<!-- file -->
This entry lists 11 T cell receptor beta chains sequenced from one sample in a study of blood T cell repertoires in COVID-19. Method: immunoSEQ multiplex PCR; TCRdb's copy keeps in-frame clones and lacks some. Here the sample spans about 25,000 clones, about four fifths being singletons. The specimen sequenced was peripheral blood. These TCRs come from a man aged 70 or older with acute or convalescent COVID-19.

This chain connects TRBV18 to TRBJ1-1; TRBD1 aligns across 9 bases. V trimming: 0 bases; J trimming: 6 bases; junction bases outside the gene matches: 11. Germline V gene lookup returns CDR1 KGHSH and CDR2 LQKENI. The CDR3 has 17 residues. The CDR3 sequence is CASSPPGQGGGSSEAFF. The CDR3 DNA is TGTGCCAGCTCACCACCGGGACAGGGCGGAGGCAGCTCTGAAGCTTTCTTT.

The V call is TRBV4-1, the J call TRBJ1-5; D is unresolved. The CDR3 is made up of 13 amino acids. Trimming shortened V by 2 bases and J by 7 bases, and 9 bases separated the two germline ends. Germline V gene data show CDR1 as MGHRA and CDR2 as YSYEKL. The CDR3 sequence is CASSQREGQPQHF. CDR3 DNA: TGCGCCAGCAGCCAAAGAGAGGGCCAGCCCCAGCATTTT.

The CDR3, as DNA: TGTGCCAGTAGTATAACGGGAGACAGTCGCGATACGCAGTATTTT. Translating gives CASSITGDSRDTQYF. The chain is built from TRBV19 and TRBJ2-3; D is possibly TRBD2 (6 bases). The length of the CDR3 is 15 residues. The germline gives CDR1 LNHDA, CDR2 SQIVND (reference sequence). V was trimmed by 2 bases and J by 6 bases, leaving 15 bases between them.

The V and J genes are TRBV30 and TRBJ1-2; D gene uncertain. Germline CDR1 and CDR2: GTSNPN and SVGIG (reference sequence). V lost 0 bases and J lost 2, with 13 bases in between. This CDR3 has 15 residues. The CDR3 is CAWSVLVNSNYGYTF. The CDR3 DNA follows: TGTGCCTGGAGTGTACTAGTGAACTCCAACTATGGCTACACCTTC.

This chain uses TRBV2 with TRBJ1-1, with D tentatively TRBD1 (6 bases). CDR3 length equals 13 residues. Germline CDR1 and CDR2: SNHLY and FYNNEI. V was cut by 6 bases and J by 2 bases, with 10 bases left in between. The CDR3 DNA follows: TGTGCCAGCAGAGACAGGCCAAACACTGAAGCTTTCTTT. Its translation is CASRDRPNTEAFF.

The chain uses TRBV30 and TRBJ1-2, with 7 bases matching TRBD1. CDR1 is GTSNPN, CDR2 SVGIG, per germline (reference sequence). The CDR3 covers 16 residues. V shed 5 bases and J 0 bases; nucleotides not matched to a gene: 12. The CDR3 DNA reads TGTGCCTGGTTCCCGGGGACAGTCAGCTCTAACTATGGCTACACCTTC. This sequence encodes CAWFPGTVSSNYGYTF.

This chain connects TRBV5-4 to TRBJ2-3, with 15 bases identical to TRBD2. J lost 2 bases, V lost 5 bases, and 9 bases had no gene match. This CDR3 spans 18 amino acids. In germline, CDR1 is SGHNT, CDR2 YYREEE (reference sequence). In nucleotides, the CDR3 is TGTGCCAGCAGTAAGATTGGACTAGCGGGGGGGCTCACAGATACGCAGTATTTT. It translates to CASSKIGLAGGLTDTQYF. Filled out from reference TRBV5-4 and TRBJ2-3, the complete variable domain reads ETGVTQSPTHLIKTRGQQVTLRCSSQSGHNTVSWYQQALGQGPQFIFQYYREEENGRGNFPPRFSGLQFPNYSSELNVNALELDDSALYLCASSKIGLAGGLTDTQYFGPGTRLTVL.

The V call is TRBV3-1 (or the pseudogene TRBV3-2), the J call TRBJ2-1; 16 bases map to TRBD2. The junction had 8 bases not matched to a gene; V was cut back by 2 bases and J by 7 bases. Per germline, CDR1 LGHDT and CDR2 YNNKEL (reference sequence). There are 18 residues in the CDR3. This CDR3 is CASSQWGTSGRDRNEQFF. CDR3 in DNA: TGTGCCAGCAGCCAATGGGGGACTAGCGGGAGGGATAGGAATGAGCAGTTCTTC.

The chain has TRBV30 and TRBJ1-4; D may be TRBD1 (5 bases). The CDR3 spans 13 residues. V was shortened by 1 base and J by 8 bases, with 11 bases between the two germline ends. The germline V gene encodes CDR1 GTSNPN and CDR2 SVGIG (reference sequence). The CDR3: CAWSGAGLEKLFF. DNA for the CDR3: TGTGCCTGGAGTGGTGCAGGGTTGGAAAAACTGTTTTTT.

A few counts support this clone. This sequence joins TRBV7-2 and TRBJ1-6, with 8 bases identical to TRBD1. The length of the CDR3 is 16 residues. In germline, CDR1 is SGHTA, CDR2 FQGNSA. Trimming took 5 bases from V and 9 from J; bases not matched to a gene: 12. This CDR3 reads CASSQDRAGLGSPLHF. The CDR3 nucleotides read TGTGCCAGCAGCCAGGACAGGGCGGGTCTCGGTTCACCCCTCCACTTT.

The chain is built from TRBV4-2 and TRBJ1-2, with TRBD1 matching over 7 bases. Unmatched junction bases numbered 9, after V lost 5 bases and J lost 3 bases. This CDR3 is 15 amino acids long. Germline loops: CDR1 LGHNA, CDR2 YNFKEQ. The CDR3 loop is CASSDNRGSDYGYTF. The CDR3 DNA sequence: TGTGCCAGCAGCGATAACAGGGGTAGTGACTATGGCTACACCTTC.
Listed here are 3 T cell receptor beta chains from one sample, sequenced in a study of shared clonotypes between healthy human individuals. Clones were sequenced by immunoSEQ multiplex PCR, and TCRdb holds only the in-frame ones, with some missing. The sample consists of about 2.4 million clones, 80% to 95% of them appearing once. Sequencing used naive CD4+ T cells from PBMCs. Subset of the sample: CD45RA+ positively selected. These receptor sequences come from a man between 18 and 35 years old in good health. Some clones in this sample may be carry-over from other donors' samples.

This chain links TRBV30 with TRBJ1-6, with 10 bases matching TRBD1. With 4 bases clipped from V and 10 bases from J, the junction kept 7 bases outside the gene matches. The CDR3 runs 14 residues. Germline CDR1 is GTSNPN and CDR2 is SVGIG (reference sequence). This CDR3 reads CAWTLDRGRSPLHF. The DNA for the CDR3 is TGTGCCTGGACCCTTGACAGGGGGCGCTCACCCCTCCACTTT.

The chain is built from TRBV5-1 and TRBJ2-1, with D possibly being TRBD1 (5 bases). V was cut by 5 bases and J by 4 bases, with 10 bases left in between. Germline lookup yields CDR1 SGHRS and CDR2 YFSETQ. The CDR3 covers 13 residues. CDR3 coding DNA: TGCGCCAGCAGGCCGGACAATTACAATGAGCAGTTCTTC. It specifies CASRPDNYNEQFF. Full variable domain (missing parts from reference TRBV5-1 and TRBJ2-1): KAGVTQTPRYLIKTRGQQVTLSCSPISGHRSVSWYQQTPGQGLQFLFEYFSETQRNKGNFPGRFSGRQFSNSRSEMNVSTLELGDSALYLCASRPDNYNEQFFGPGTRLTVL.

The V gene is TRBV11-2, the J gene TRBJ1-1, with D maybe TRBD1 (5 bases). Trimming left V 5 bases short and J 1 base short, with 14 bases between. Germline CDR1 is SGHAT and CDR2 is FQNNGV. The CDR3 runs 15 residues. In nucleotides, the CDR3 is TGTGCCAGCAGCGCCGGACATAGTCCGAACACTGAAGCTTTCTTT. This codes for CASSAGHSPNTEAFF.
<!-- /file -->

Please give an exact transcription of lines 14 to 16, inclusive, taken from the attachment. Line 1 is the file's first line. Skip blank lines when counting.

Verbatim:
This chain links TRBV30 with TRBJ1-6, with 10 bases matching TRBD1. With 4 bases clipped from V and 10 bases from J, the junction kept 7 bases outside the gene matches. The CDR3 runs 14 residues. Germline CDR1 is GTSNPN and CDR2 is SVGIG (reference sequence). This CDR3 reads CAWTLDRGRSPLHF. The DNA for the CDR3 is TGTGCCTGGACCCTTGACAGGGGGCGCTCACCCCTCCACTTT.

The chain is built from TRBV5-1 and TRBJ2-1, with D possibly being TRBD1 (5 bases). V was cut by 5 bases and J by 4 bases, with 10 bases left in between. Germline lookup yields CDR1 SGHRS and CDR2 YFSETQ. The CDR3 covers 13 residues. CDR3 coding DNA: TGCGCCAGCAGGCCGGACAATTACAATGAGCAGTTCTTC. It specifies CASRPDNYNEQFF. Full variable domain (missing parts from reference TRBV5-1 and TRBJ2-1): KAGVTQTPRYLIKTRGQQVTLSCSPISGHRSVSWYQQTPGQGLQFLFEYFSETQRNKGNFPGRFSGRQFSNSRSEMNVSTLELGDSALYLCASRPDNYNEQFFGPGTRLTVL.

The V gene is TRBV11-2, the J gene TRBJ1-1, with D maybe TRBD1 (5 bases). Trimming left V 5 bases short and J 1 base short, with 14 bases between. Germline CDR1 is SGHAT and CDR2 is FQNNGV. The CDR3 runs 15 residues. In nucleotides, the CDR3 is TGTGCCAGCAGCGCCGGACATAGTCCGAACACTGAAGCTTTCTTT. This codes for CASSAGHSPNTEAFF.